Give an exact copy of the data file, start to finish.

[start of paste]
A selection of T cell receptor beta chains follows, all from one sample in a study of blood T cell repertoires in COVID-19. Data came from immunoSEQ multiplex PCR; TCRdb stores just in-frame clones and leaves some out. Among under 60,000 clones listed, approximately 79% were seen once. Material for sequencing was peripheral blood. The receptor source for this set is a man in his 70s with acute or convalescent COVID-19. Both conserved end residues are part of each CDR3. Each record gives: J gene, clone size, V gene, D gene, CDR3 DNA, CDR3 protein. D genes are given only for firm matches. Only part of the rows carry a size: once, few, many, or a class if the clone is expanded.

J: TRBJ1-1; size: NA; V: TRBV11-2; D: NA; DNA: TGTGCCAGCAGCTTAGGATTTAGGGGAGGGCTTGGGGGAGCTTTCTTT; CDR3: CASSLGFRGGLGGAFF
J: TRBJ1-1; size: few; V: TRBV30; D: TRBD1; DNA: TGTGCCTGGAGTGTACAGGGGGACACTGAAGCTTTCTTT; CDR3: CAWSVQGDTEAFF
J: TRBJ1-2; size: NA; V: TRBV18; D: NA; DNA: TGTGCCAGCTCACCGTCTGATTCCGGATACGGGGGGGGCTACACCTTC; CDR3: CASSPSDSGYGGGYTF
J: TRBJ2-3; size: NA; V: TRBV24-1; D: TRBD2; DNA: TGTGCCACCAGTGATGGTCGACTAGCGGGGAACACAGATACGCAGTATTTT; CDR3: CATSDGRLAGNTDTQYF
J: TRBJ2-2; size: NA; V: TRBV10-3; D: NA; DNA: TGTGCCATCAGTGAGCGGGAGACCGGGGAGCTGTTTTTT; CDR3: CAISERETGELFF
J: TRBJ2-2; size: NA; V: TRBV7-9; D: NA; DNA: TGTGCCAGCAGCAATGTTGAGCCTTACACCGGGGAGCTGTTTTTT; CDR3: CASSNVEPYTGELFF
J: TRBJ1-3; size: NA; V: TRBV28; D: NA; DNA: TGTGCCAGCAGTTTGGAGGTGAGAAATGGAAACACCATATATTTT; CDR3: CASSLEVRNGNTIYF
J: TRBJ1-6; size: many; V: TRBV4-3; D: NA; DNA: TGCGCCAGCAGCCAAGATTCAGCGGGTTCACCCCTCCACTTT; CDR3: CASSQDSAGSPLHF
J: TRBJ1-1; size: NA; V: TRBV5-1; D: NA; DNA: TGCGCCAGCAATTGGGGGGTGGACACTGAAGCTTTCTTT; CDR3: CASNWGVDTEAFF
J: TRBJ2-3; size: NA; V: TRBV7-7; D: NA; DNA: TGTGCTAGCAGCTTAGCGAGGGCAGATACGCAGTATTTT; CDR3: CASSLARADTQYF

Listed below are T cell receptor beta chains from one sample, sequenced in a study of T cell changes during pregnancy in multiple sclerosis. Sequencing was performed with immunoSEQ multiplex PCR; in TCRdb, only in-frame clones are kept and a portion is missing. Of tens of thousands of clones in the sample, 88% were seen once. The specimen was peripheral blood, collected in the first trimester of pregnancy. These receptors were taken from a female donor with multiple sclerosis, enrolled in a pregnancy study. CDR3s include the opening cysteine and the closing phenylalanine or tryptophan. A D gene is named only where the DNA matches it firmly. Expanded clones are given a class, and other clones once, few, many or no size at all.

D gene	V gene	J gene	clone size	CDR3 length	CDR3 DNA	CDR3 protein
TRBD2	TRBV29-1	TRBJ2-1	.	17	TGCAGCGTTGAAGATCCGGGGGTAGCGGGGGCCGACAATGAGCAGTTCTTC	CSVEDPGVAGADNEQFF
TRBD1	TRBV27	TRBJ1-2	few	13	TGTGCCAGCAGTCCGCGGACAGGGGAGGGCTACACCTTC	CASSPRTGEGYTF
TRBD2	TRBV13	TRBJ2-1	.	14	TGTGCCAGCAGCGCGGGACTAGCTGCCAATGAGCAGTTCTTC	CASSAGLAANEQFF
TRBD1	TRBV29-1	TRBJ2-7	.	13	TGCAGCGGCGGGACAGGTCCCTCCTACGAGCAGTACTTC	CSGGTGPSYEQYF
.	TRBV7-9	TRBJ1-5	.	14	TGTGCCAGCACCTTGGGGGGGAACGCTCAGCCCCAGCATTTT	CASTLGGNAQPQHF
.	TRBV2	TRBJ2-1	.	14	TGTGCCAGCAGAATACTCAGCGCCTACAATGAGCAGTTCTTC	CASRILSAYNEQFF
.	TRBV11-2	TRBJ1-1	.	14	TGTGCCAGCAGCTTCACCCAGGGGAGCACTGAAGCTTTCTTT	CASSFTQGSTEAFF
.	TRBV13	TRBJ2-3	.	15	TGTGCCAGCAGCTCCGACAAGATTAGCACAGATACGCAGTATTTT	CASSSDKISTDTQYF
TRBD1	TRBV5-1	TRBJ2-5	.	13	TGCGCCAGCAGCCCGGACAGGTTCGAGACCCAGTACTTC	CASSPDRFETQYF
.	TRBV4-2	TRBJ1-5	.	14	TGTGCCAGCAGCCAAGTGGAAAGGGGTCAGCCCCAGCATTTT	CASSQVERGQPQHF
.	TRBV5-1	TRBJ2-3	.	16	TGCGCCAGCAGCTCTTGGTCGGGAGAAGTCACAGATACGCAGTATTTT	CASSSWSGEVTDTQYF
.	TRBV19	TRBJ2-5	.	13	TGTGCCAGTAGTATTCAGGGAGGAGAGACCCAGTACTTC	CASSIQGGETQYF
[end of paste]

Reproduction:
A selection of T cell receptor beta chains follows, all from one sample in a study of blood T cell repertoires in COVID-19. Data came from immunoSEQ multiplex PCR; TCRdb stores just in-frame clones and leaves some out. Among under 60,000 clones listed, approximately 79% were seen once. Material for sequencing was peripheral blood. The receptor source for this set is a man in his 70s with acute or convalescent COVID-19. Both conserved end residues are part of each CDR3. Each record gives: J gene, clone size, V gene, D gene, CDR3 DNA, CDR3 protein. D genes are given only for firm matches. Only part of the rows carry a size: once, few, many, or a class if the clone is expanded.

J: TRBJ1-1; size: NA; V: TRBV11-2; D: NA; DNA: TGTGCCAGCAGCTTAGGATTTAGGGGAGGGCTTGGGGGAGCTTTCTTT; CDR3: CASSLGFRGGLGGAFF
J: TRBJ1-1; size: few; V: TRBV30; D: TRBD1; DNA: TGTGCCTGGAGTGTACAGGGGGACACTGAAGCTTTCTTT; CDR3: CAWSVQGDTEAFF
J: TRBJ1-2; size: NA; V: TRBV18; D: NA; DNA: TGTGCCAGCTCACCGTCTGATTCCGGATACGGGGGGGGCTACACCTTC; CDR3: CASSPSDSGYGGGYTF
J: TRBJ2-3; size: NA; V: TRBV24-1; D: TRBD2; DNA: TGTGCCACCAGTGATGGTCGACTAGCGGGGAACACAGATACGCAGTATTTT; CDR3: CATSDGRLAGNTDTQYF
J: TRBJ2-2; size: NA; V: TRBV10-3; D: NA; DNA: TGTGCCATCAGTGAGCGGGAGACCGGGGAGCTGTTTTTT; CDR3: CAISERETGELFF
J: TRBJ2-2; size: NA; V: TRBV7-9; D: NA; DNA: TGTGCCAGCAGCAATGTTGAGCCTTACACCGGGGAGCTGTTTTTT; CDR3: CASSNVEPYTGELFF
J: TRBJ1-3; size: NA; V: TRBV28; D: NA; DNA: TGTGCCAGCAGTTTGGAGGTGAGAAATGGAAACACCATATATTTT; CDR3: CASSLEVRNGNTIYF
J: TRBJ1-6; size: many; V: TRBV4-3; D: NA; DNA: TGCGCCAGCAGCCAAGATTCAGCGGGTTCACCCCTCCACTTT; CDR3: CASSQDSAGSPLHF
J: TRBJ1-1; size: NA; V: TRBV5-1; D: NA; DNA: TGCGCCAGCAATTGGGGGGTGGACACTGAAGCTTTCTTT; CDR3: CASNWGVDTEAFF
J: TRBJ2-3; size: NA; V: TRBV7-7; D: NA; DNA: TGTGCTAGCAGCTTAGCGAGGGCAGATACGCAGTATTTT; CDR3: CASSLARADTQYF

Listed below are T cell receptor beta chains from one sample, sequenced in a study of T cell changes during pregnancy in multiple sclerosis. Sequencing was performed with immunoSEQ multiplex PCR; in TCRdb, only in-frame clones are kept and a portion is missing. Of tens of thousands of clones in the sample, 88% were seen once. The specimen was peripheral blood, collected in the first trimester of pregnancy. These receptors were taken from a female donor with multiple sclerosis, enrolled in a pregnancy study. CDR3s include the opening cysteine and the closing phenylalanine or tryptophan. A D gene is named only where the DNA matches it firmly. Expanded clones are given a class, and other clones once, few, many or no size at all.

D gene	V gene	J gene	clone size	CDR3 length	CDR3 DNA	CDR3 protein
TRBD2	TRBV29-1	TRBJ2-1	.	17	TGCAGCGTTGAAGATCCGGGGGTAGCGGGGGCCGACAATGAGCAGTTCTTC	CSVEDPGVAGADNEQFF
TRBD1	TRBV27	TRBJ1-2	few	13	TGTGCCAGCAGTCCGCGGACAGGGGAGGGCTACACCTTC	CASSPRTGEGYTF
TRBD2	TRBV13	TRBJ2-1	.	14	TGTGCCAGCAGCGCGGGACTAGCTGCCAATGAGCAGTTCTTC	CASSAGLAANEQFF
TRBD1	TRBV29-1	TRBJ2-7	.	13	TGCAGCGGCGGGACAGGTCCCTCCTACGAGCAGTACTTC	CSGGTGPSYEQYF
.	TRBV7-9	TRBJ1-5	.	14	TGTGCCAGCACCTTGGGGGGGAACGCTCAGCCCCAGCATTTT	CASTLGGNAQPQHF
.	TRBV2	TRBJ2-1	.	14	TGTGCCAGCAGAATACTCAGCGCCTACAATGAGCAGTTCTTC	CASRILSAYNEQFF
.	TRBV11-2	TRBJ1-1	.	14	TGTGCCAGCAGCTTCACCCAGGGGAGCACTGAAGCTTTCTTT	CASSFTQGSTEAFF
.	TRBV13	TRBJ2-3	.	15	TGTGCCAGCAGCTCCGACAAGATTAGCACAGATACGCAGTATTTT	CASSSDKISTDTQYF
TRBD1	TRBV5-1	TRBJ2-5	.	13	TGCGCCAGCAGCCCGGACAGGTTCGAGACCCAGTACTTC	CASSPDRFETQYF
.	TRBV4-2	TRBJ1-5	.	14	TGTGCCAGCAGCCAAGTGGAAAGGGGTCAGCCCCAGCATTTT	CASSQVERGQPQHF
.	TRBV5-1	TRBJ2-3	.	16	TGCGCCAGCAGCTCTTGGTCGGGAGAAGTCACAGATACGCAGTATTTT	CASSSWSGEVTDTQYF
.	TRBV19	TRBJ2-5	.	13	TGTGCCAGTAGTATTCAGGGAGGAGAGACCCAGTACTTC	CASSIQGGETQYF